During the optical filtering process, the tiles are both filtered and searched for potential ROIs. Software running in parallel then takes the ROIs and determines the contextual data and also overlays the ROI with an electronic grid (see Fig. 2). Pixels within the grid are averaged to reduce the data flow into the neural network.

"The grid minimizes the number of inputs into the neural network," explains Lindell.

After these superpixel ROIs are generated, they are fed into the neural network, where they are identified and prioritized based on previously acquired experience from radiologists and pathology reports as to which groupings of features are likely to result in a cancerous mass. If the numerical likelihood of cancerous growth on a given image tile or set of tiles exceeds a given threshold, those tiles are passed on to a second neural network. Here, the remainder of the 53 features are taken into account along with raw pixel data from the mammogram, contextual information of the surrounding tissue, enhanced ROIs, and the screening results of an orthogonal view. This process is done independently on each of the four images that make up a complete breast screening.

Based on the groupings and the context of the surrounding tissue and the orthogonal view, the second neural network derives a likelihood of cancer present for each ROI. For demonstration purposes, the likelihood of cancer present in different ROIs is represented by overlaying a color-coded symbol on the entire appropriate scanned area in the mammogram image and displaying it on a Silicon Graphics (Boulder, CO) workstation.

According to Lindell, training the neural network is crucial. "When we train our proprietary network, the system never sees the same data more than once, and it is never tested on the data it was trained with," explains Lindell.

This methodology, called recursive error minimization, was developed by Lockheed Martin for military purposes, and it has been tested by several medical groups, including the Mayo Clinic (Minneapolis, MN), Lindell adds. During blind tests, the MedDetect system has achieved results that are statistically the same as those achieved when testing with the existing MedDetect database of mammogram cases. The sensitivity achieved during these blind tests can be set to 100% but with a trade-off in specificity performance.

"For the tests run, we can achieve 100% sensitivity for detecting cancerous masses with approximately 0.7 false positives per image. Obviously, sensitivity must be extremely high so we don`t miss any cancers; however, low specificity is also very important. We don`t want radiologists getting fed up with the system because it alerts them too frequently to nonproblems. They will just turn the system off if that happens," Lindell declares.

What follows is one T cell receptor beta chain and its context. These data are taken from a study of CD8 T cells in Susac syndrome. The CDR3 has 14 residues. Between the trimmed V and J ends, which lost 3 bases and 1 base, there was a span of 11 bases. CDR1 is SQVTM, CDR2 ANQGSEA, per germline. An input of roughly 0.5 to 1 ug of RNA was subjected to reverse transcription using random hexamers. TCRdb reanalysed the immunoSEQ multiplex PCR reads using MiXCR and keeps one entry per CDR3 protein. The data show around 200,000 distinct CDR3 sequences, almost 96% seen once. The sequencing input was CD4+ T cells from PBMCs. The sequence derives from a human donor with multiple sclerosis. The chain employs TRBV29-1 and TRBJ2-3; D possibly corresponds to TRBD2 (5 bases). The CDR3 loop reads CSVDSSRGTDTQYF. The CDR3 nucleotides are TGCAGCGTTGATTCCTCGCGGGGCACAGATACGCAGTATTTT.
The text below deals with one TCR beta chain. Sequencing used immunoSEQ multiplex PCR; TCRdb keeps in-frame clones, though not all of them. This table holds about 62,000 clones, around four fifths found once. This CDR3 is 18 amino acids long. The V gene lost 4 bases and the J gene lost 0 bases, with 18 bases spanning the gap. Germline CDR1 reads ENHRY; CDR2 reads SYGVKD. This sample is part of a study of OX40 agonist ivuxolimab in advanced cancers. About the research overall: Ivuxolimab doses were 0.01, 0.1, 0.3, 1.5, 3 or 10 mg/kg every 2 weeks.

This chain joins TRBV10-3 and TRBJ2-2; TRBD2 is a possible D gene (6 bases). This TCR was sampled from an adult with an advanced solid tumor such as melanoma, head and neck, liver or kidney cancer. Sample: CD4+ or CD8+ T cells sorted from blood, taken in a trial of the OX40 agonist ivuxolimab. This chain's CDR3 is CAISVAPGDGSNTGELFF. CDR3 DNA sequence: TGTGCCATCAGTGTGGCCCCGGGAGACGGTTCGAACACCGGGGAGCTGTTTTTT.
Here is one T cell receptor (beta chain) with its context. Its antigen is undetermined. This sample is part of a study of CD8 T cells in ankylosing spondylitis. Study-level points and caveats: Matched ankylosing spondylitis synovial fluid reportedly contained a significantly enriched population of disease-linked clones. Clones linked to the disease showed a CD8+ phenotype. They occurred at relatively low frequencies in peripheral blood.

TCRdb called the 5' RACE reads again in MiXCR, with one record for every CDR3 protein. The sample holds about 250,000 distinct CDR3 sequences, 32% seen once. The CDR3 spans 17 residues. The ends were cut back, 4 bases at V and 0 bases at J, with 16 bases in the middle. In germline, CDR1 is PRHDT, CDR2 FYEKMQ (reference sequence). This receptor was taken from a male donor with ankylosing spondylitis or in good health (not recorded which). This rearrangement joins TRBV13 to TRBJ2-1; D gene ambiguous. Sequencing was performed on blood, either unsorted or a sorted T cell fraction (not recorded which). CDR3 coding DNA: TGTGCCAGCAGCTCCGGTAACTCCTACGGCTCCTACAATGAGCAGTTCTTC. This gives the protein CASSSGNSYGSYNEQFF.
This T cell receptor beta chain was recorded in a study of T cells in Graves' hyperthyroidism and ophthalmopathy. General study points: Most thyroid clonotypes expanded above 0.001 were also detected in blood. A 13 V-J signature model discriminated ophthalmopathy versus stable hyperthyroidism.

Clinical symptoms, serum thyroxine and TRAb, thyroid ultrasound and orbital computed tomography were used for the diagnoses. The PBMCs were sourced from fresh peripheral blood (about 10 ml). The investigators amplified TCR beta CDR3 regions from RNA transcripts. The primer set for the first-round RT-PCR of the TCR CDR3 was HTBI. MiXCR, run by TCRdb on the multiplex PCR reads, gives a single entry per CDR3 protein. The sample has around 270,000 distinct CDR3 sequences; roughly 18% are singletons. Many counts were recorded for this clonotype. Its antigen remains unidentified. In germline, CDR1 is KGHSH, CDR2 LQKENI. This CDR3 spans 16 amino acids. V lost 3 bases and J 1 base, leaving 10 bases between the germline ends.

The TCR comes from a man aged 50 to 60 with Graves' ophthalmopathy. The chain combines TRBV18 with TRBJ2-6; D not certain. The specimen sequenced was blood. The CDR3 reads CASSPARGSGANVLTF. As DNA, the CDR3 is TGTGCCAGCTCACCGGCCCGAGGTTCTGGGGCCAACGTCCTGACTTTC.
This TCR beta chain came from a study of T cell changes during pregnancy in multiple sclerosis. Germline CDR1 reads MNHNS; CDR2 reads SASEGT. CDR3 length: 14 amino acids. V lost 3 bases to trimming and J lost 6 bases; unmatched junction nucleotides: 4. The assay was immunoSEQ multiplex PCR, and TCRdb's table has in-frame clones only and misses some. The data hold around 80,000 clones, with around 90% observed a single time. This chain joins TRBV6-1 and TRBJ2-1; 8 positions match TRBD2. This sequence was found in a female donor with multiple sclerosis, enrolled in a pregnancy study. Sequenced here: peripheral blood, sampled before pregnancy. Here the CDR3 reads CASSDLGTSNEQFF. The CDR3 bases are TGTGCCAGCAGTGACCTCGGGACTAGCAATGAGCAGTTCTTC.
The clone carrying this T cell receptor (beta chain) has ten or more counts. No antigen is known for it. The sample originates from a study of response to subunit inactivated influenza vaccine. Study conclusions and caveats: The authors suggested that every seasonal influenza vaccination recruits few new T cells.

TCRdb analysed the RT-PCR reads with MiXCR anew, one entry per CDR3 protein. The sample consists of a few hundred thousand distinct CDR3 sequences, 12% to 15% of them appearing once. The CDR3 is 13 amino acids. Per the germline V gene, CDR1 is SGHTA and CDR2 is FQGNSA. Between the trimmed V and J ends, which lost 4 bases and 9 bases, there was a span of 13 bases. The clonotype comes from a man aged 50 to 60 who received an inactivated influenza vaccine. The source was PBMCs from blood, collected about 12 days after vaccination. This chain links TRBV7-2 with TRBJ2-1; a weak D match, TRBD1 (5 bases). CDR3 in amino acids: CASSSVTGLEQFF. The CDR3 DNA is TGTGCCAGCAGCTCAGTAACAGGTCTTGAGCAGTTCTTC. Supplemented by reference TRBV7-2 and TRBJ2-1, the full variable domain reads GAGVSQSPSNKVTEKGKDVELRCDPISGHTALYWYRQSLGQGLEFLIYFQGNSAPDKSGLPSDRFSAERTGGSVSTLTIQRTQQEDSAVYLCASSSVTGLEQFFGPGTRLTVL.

Upgradeable approach

Currently, MedDetect is planning to build a prototype PC-based optical- image-processing system for commercial use (see Fig. 3). The automated mammography-analysis system requires five cards: an input/output (I/O) or Ethernet card to access the 6k x 6k-pixel digital x-rays from an Internet line or directly from a digital x-ray machine; a proprietary optical processor card; an electronic driver card for the optical processor; and two image-processing cards built along the lines of the Texas Instruments (Dallas, TX) TIC60 DSP. The second image-processing card will house daughter EPROM field-programmable-gate-array modules for the two neural networks.

In operation, the digital image enters the host through the Ethernet card and is passed through a dedicated cable to the first image-processing card. This card tasks the image metric measurements while the image is being received. It then tiles the image into 512 x 512-pixel segments at full resolution and feeds the tiles into the optical processor driver card via a dedicated cable capable of transmitting 0.5 Gbit/s.

An on-board buffer memory holds the tiles before feeding them into the first SLM. An optically optimized version of a wavelet optical filter for microcalcification is then fed into the SLM filter. The resulting filter operations detected by the CCD sensor are directed back into the image-processing board, which thresholds the bright spots and passes acceptable image data across the PCI bus to software running on the Pentium processor. This software estimates the likelihood of cancer based on the groupings of microcalcification spots in one or more tiles.

After this step, the image-processing board reduces the resolution of the 6k x 6k-pixel image by a factor of six, tiles the results into 512 x 512-pixel segments, and sends them via a dedicated cable to the optical processor driver board. The 53 features indicative of cancerous masses, which are loaded from the PC`s hard drive into the optical processor driver card at system start-up, are fed to the SLM filter through a dedicated cable. Each tile is searched for each of the features. The resulting filter operations detected by the CCD are passed through a separate dedicated cable back to the first image-processing board.